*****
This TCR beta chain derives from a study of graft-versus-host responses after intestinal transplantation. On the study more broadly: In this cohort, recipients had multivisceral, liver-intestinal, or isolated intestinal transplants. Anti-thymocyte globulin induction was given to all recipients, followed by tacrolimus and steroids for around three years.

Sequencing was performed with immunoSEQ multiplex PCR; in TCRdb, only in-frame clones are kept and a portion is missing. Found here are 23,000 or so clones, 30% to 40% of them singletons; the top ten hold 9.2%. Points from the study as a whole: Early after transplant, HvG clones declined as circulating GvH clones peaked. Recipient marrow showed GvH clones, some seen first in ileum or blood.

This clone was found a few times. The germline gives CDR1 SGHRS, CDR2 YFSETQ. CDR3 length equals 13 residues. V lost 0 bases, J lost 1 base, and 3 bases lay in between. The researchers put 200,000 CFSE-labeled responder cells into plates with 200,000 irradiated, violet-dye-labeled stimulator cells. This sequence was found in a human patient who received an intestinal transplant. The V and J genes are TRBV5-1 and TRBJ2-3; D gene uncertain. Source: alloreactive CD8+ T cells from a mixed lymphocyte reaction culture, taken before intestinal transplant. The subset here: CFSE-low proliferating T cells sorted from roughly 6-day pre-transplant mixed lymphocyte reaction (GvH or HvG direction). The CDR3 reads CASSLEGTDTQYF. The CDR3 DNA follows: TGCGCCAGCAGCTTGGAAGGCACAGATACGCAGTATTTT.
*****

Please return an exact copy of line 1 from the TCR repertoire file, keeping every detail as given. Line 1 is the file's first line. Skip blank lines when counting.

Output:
This TCR beta chain derives from a study of graft-versus-host responses after intestinal transplantation. On the study more broadly: In this cohort, recipients had multivisceral, liver-intestinal, or isolated intestinal transplants. Anti-thymocyte globulin induction was given to all recipients, followed by tacrolimus and steroids for around three years.